There was also a bull fight today, and we walked by the arena just before the start. There was an incredible energy to the crowd as they entered. While neither one of us would be comfortable watching, it is an important part of the heritage of Spain and Seville. Seville also has a great cafe scene, in fact Ron thinks it is better than Paris. Today is a holiday, and the cafe’s were full, and it was great people watching. We decided to have a meal, and it was ok. But we enjoyed ourselves. So far our best meal on the trip was at the little campground we stayed at in Tordesillas.
Some of our other friends are also touring Europe this month. They are staying in 5 star hotels, and River Cruise Boats. Tonight we are parked in a RV storage yard under a high speed rail line, next to a freeway, and to finish off the ambience the field next door has recently been plowed and apparently well fertilized by the smell. Seville is the 4th largest city in Spain with a metro of over 1.5 million so it is not set up for RV travelers.
Today is the first day we really did no tourism. We woke up late as we are both still battling a bug, particularly Ton. After we got organized we bought just enough gas to get to Seville as the highlight of our day was going to be a visit to one of the two Costco’s in Spain where gas was advertised at 1.15 per liter. The norm in Spain looks to be around 1.28/l.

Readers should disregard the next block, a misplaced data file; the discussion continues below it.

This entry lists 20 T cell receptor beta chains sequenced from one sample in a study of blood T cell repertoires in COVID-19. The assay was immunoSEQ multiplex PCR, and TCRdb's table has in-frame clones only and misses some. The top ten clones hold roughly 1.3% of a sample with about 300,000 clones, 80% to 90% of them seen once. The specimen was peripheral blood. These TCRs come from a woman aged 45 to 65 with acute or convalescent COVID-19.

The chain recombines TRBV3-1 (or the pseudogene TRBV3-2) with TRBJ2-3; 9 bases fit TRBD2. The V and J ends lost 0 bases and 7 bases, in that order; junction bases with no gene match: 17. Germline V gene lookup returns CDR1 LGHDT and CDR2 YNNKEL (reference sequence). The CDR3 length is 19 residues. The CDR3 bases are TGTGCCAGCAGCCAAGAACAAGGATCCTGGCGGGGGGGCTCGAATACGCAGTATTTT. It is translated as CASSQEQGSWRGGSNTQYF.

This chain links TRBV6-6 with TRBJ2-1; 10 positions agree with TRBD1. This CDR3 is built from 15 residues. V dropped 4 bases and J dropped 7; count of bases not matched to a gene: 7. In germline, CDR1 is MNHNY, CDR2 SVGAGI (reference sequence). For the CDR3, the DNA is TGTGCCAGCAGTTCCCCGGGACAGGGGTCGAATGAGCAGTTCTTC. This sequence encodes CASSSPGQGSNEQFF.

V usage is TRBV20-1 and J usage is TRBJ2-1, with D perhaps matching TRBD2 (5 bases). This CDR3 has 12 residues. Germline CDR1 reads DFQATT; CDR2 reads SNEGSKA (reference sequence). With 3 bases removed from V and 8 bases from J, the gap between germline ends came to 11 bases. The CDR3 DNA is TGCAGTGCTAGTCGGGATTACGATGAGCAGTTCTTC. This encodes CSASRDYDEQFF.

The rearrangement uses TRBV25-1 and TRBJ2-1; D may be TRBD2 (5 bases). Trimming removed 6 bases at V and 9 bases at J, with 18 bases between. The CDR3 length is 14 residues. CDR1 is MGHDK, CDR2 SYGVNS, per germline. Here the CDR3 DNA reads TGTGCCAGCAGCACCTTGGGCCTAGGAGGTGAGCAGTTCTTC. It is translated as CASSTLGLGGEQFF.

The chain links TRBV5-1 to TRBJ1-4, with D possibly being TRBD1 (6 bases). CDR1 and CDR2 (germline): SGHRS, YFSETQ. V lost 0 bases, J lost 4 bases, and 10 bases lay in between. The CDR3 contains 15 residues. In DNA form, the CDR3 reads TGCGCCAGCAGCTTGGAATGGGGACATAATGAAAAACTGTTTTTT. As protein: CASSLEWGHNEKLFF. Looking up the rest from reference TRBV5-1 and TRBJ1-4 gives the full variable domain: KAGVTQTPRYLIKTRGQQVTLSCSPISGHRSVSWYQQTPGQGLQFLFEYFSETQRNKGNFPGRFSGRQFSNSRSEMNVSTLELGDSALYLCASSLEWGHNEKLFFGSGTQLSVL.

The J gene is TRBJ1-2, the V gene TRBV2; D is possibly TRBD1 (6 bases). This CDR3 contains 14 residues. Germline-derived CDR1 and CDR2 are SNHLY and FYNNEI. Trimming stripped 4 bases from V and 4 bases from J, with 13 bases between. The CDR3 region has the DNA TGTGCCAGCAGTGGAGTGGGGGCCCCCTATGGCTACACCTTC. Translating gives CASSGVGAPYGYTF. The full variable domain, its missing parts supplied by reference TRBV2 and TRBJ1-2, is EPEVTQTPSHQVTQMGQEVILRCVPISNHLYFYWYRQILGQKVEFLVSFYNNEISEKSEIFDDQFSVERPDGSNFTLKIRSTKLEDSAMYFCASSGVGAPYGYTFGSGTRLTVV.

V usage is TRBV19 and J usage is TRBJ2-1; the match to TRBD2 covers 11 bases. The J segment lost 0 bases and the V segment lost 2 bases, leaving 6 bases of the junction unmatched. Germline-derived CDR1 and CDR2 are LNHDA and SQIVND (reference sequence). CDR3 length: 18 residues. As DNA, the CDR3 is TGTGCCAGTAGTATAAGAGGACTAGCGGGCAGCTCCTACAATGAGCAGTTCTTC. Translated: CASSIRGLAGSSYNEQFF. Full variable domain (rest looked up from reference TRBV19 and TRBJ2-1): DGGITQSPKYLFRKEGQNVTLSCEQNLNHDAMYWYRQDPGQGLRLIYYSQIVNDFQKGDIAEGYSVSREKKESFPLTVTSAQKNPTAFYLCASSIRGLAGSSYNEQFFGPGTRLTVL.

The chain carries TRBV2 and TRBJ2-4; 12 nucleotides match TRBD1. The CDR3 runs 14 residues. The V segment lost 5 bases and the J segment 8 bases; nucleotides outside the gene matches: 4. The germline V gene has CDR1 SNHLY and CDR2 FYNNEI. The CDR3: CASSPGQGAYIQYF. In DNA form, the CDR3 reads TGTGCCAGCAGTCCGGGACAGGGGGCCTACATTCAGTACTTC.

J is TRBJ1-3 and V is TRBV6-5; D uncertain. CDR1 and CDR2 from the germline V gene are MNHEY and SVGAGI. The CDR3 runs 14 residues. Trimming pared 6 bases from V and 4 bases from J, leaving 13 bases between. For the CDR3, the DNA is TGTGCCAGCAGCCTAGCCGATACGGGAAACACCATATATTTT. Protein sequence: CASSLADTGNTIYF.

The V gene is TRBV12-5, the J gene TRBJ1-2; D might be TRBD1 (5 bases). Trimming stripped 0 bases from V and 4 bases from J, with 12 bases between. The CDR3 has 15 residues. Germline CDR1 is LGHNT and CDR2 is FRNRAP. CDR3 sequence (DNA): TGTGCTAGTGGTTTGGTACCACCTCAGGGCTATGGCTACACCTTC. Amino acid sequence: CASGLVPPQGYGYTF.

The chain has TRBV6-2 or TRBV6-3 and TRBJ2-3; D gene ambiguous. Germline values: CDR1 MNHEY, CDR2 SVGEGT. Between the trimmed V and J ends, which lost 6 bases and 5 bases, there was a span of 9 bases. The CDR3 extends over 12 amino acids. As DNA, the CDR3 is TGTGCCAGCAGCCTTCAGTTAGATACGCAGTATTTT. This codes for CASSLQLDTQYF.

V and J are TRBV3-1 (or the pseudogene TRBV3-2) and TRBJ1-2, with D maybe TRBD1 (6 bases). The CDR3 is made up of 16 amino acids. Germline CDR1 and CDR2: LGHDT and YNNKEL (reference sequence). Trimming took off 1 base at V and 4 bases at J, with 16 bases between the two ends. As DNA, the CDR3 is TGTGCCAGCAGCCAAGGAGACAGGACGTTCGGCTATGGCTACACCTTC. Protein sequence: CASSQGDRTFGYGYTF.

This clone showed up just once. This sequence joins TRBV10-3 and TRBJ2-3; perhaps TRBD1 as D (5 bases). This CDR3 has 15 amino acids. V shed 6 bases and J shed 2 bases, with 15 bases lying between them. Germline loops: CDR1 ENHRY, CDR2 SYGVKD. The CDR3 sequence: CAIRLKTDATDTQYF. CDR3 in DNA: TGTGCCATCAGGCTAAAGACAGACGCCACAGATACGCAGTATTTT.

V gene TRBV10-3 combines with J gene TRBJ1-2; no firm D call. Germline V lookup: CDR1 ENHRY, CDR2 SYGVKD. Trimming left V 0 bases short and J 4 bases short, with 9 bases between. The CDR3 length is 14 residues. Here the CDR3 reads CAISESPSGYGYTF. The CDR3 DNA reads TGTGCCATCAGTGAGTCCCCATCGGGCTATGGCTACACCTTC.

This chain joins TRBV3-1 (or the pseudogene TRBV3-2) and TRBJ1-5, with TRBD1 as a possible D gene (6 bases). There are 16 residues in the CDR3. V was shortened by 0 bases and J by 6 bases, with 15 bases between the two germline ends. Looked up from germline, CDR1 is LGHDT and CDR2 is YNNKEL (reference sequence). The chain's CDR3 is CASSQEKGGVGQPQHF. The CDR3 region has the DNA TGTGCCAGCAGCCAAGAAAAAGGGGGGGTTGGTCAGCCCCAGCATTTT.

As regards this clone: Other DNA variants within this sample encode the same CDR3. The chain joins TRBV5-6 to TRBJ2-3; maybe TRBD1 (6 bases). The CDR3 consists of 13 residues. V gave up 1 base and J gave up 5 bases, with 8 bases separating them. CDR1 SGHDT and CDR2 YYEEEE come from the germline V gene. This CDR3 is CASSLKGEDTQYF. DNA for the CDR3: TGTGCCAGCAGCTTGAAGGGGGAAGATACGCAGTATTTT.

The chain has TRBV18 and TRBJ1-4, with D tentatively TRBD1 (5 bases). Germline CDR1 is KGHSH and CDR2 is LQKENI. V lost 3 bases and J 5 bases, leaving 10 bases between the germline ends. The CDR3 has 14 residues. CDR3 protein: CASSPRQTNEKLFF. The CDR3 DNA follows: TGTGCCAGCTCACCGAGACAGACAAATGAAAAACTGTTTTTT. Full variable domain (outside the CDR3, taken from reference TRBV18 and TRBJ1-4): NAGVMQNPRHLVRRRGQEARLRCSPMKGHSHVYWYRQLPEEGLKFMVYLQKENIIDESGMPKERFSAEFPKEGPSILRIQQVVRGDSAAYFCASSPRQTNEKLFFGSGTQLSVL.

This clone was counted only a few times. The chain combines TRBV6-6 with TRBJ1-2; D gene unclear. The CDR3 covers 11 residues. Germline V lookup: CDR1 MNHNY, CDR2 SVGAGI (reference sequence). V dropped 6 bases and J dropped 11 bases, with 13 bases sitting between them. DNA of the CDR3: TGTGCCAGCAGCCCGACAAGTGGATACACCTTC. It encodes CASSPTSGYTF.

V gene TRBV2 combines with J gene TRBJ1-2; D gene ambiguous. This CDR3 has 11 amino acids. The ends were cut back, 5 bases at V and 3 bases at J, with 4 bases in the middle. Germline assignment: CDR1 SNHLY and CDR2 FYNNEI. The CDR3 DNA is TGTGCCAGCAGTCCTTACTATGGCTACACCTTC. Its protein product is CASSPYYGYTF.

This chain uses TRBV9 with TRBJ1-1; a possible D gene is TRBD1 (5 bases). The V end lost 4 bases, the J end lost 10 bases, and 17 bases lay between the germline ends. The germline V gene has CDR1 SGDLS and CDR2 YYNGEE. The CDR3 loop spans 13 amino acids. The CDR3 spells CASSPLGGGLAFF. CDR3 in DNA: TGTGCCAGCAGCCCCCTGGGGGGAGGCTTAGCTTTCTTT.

This was a day to take care of logistics as we also needed propane, so as we drove down the freeway we were keeping an eye out for a gas station with LP gas for cars. After a while we found one and Ron eventually figured out the system We are now probably set for propane for the remainder of the trip.
Just a note on roads, Spain has an extensive system of freeways that are actually free. In France to keep us on backroads all we had to do was turn on the no tolls button on the GPS. In Spain we keep finding ourselves rolling down freeways at 60mph, with cars whizzing by at 80mph. It is in many ways more relaxing (Ron can drink his coffee while driving), but you miss the feel for the countryside. The last two days this served its purpose as with both of us not feeling well and with some distance to travel the shorter days paid off.
Having said that the GPS decided to route us the last 10 kilometers to Costco right thru the heart of Seville. Ron got to test his urban driving skills for about 45 minutes until we reached Costco.
Costco in Spain looks exactly like Costco in the US, and a lot of the products come from the US. But there are a lot of different products that make it interesting. Even being conservative in purchases the refrigerator and cupboards in François are stuffed tonight. Interestingly when we got to the pump to buy our fuel our Costco credit card would not work because it does not have a PIN. After some scrambling around we got our cheap diesel, before retiring to our luxury accommodations under the train tracks. Another romantic day in Europe.